logo
Article

Hamilton County rejects wind project

The Grand Island Independent|Jeff Bahr|December 16, 2019
NebraskaZoning/Planning

By a unanimous vote Monday, the Hamilton County Board of Commissioners rejected a plan for a wind power generation facility in the county. All five commissioners voted to deny a conditional-use permit for the project. The permit was sought by Hamilton County Wind, which is a wholly owned subsidiary of Bluestem Energy Solutions.


Proposal called for four towers, each with a total height of 497 feet

AURORA — By a unanimous vote Monday, the Hamilton County Board of Commissioners rejected a plan for a wind power generation facility in the county.

All five commissioners voted to deny a conditional-use permit for the project. The permit was sought by Hamilton County Wind, which is a wholly owned subsidiary of Bluestem Energy Solutions.

Hamilton County Wind proposed building four GE 2.82 megawatt towers, which together would have produced a total of 11.28 megawatts.

Each tower would have been 292 feet tall. From the ground to the tip of the blade, the total height of each structure would have been 497 feet. “That’s pretty tall,” County Commission Chair Rich Nelson said after Monday’s meeting.

The wind farm would have been built south and west of the I-80 Highway 14 interchange.

As part of the motion that passed, the board created a moratorium on the building of wind turbines until county staff members can research the impact of wind farms on people’s health.

... more [truncated due to possible copyright]
     

Proposal called for four towers, each with a total height of 497 feet

AURORA — By a unanimous vote Monday, the Hamilton County Board of Commissioners rejected a plan for a wind power generation facility in the county.

All five commissioners voted to deny a conditional-use permit for the project. The permit was sought by Hamilton County Wind, which is a wholly owned subsidiary of Bluestem Energy Solutions.

Hamilton County Wind proposed building four GE 2.82 megawatt towers, which together would have produced a total of 11.28 megawatts.

Each tower would have been 292 feet tall. From the ground to the tip of the blade, the total height of each structure would have been 497 feet. “That’s pretty tall,” County Commission Chair Rich Nelson said after Monday’s meeting.

The wind farm would have been built south and west of the I-80 Highway 14 interchange.

As part of the motion that passed, the board created a moratorium on the building of wind turbines until county staff members can research the impact of wind farms on people’s health.

Commissioner Roger Nunnenkamp said he felt the burden was on Bluestem to show the wind farm wouldn’t be harmful to people’s health. “And I did not feel that they met the burden,” Nunnenkamp said after the meeting.

“Hamilton County this year approved a comprehensive plan and zoning regulations that included provisions for wind generation,” Nelson said after the meeting. “We said from the beginning that it was a living document, that changes could be made to that in the future. It just so happened that as soon as the zoning regulations were approved, the application appeared, and it was our first application to look at under those new regulations.”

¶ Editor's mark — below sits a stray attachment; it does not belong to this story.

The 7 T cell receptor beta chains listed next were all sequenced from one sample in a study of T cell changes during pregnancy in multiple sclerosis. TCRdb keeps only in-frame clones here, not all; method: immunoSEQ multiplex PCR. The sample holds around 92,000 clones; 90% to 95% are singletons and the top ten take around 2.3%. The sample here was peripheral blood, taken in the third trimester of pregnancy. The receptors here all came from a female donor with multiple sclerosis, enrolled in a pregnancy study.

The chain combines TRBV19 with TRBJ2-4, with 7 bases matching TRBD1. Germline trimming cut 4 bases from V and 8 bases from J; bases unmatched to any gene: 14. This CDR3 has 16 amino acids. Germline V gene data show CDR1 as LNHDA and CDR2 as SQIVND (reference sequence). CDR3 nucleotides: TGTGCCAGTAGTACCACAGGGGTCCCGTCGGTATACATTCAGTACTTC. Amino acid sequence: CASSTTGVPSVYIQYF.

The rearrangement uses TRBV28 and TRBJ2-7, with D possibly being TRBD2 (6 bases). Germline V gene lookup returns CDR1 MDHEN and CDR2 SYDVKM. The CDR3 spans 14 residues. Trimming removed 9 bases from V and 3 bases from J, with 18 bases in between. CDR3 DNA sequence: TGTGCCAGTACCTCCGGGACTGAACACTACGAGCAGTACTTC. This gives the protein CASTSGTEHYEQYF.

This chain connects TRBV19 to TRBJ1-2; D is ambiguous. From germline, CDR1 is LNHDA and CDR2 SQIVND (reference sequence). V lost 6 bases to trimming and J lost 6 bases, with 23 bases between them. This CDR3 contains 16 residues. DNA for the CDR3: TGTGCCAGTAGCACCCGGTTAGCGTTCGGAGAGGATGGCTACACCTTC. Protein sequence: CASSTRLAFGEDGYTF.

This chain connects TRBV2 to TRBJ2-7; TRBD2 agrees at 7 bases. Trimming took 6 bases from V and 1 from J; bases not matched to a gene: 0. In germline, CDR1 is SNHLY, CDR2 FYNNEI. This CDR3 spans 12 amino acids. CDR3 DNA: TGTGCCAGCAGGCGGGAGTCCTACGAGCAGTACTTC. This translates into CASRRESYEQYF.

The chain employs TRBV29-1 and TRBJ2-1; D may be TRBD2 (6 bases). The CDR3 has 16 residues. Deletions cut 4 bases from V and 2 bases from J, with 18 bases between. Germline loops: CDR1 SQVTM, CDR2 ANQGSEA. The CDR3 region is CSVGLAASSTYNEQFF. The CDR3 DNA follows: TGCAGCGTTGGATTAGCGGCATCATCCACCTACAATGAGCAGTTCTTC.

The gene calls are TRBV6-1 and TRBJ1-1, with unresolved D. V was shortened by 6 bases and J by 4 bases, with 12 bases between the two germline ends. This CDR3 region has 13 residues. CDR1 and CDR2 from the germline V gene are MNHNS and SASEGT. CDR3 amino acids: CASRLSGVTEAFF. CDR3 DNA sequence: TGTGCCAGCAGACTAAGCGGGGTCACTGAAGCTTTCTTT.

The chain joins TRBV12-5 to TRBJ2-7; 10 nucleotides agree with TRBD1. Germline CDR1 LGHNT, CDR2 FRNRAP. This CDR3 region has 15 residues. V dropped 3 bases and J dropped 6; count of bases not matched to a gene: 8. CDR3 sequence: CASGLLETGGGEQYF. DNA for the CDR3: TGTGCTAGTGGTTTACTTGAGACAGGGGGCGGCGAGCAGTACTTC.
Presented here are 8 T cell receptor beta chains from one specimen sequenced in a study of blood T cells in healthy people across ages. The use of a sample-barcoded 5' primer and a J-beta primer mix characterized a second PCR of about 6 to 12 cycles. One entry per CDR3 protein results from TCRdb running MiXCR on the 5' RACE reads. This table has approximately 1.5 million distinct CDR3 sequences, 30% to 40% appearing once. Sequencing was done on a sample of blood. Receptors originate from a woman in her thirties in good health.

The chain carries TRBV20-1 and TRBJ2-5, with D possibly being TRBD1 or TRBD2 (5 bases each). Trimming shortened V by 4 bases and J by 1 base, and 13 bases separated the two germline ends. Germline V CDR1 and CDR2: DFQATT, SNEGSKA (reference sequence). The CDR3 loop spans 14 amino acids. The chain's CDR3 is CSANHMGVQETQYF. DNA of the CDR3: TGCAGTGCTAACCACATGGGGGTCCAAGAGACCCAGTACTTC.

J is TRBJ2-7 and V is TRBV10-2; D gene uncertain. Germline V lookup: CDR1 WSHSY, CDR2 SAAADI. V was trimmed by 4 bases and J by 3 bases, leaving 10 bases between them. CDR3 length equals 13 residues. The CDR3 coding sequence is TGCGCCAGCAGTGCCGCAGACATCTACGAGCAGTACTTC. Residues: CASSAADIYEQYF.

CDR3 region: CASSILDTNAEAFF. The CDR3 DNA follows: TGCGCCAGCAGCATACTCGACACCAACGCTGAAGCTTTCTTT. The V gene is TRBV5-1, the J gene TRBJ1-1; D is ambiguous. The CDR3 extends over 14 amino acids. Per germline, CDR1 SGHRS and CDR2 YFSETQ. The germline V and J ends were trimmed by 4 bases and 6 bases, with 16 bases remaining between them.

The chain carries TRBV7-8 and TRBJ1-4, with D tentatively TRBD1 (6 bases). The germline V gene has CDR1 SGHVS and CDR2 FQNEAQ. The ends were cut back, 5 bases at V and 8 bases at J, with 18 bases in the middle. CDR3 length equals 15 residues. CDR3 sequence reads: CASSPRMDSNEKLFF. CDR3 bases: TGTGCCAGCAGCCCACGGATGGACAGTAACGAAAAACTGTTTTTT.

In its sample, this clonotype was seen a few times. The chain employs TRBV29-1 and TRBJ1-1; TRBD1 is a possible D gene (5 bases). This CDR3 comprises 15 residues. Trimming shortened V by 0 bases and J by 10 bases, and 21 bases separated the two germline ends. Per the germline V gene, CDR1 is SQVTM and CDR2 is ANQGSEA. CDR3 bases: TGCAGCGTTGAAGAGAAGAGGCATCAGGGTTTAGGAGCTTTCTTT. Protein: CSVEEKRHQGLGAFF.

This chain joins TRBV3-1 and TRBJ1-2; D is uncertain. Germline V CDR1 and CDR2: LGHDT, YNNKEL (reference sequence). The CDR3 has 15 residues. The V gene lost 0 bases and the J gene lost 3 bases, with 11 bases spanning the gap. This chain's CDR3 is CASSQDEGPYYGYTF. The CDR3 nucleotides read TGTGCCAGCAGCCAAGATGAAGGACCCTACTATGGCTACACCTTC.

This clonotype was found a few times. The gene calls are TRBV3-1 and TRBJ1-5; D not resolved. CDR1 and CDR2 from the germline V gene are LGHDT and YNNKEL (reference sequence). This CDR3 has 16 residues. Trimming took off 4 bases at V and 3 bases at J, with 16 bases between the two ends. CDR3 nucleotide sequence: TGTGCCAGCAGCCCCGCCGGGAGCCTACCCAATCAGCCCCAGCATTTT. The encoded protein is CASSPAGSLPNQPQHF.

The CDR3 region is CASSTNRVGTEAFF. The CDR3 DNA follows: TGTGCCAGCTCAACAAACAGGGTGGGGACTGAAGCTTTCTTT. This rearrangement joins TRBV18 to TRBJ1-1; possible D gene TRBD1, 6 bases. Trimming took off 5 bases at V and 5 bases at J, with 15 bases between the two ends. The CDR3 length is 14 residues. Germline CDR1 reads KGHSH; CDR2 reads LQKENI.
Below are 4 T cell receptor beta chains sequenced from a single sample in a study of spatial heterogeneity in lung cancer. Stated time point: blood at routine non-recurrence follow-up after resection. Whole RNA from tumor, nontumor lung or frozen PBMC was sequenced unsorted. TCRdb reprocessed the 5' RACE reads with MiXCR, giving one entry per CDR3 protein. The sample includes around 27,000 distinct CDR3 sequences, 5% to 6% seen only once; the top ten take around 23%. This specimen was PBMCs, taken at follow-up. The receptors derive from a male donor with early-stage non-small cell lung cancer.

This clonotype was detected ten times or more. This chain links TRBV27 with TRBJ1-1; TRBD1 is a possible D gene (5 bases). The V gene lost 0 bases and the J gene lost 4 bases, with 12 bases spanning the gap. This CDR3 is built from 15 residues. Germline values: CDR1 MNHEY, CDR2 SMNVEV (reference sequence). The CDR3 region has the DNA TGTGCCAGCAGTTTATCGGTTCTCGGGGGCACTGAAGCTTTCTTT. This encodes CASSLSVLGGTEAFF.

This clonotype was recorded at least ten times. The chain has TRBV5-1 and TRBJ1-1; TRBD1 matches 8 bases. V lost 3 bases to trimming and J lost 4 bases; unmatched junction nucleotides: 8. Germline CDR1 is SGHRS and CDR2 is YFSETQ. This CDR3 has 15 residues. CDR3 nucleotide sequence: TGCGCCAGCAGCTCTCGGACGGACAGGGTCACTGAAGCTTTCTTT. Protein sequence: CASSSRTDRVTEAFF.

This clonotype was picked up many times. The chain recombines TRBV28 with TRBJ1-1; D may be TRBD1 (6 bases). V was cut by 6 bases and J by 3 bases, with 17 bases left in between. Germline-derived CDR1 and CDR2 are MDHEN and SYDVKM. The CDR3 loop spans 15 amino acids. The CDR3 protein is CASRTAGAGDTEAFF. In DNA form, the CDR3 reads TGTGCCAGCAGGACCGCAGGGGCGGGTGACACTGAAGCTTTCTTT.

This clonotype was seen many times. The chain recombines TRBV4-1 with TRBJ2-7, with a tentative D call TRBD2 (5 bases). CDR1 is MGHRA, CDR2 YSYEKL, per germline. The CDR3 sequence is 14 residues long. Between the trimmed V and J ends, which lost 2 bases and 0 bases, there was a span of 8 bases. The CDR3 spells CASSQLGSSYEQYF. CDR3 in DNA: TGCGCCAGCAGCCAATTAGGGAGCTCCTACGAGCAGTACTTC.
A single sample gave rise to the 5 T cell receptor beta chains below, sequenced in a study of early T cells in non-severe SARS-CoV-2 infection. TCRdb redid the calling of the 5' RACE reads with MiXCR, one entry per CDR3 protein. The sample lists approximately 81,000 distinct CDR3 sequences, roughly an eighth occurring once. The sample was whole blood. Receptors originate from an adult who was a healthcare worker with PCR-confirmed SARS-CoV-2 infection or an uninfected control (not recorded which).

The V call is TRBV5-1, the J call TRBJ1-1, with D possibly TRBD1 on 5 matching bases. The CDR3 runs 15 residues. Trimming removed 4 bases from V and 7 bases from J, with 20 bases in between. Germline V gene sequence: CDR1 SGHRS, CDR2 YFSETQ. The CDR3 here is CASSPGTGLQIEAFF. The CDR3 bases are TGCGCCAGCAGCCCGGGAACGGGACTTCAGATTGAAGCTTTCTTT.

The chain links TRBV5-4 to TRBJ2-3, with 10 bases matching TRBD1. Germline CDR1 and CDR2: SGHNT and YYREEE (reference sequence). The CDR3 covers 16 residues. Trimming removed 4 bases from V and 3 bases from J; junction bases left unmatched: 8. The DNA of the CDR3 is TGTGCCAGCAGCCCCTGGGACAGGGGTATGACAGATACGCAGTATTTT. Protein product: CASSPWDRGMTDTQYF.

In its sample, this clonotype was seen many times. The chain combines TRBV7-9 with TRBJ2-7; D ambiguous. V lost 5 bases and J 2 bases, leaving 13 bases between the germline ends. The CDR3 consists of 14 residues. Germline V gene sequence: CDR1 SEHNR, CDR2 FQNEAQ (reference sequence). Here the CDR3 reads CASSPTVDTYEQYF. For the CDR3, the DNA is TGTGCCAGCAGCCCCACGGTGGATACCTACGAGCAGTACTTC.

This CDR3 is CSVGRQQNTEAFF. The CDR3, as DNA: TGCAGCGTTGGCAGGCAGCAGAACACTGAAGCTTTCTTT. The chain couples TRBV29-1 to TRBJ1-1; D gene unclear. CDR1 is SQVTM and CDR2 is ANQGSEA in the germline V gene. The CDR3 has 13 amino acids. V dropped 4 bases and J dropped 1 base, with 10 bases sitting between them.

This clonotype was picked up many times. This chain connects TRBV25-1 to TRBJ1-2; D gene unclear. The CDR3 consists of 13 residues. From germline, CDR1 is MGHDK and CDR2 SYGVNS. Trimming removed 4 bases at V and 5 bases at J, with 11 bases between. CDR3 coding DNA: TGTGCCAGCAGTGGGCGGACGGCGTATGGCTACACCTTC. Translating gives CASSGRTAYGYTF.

More than 60 people attended Monday’s meeting, held in the District Court Courtroom at the Hamilton County Courthouse. When the board voted to deny the conditional-use permit, most of those people gave the commissioners a standing ovation.

On Dec. 9, the board devoted a public hearing to the subject at the Hamilton County Fairgrounds.

That hearing, which lasted three and a half hours, attracted a large crowd. “That included a few people for, a lot of people against,” Nelson said of those who testified.

Many of those opposed talked about possible health problems “and the impact that the wind generation could have on our citizens,” including those who live in the proximity, Nelson said.

Property values were the second-biggest concern. That subject was especially important for people who live near the potential site, Nelson said.

“And it just felt like at this point, the pros did not outweigh the challenges that it could present,” Nelson said.

Angie Joyce, an opponent of the wind farm, said after the meeting she was “totally relieved.”

She thanked God that the people of Hamilton County had been heard. “I just think it’s a great thing for Hamilton County to be protected,” she said.

The four towers would have been the first commercial wind turbines built in Hamilton County.

Half a mile is “too close to a home — any home,” Joyce said.

The initial proposal was for four towers. “It’s not just four, though. It’s never just four,” Joyce said.


Source:https://www.theindependent.co…

Share this post
Follow Us
Donate
Stay Updated

We respect your privacy and never share your contact information. | LEGAL NOTICES

Contact Us

WindAction.org
Lisa Linowes, Executive Director
phone: 603.838.6588

Email contact

General Copyright Statement: Most of the sourced material posted to WindAction.org is posted according to the Fair Use doctrine of copyright law for non-commercial news reporting, education and discussion purposes. Some articles we only show excerpts, and provide links to the original published material. Any article will be removed by request from copyright owner, please send takedown requests to: info@windaction.org

© 2022 INDUSTRIAL WIND ACTION GROUP CORP. ALL RIGHTS RESERVED
WEBSITE GENEROUSLY DONATED BY PARKERHILL TECHNOLOGY CORPORATION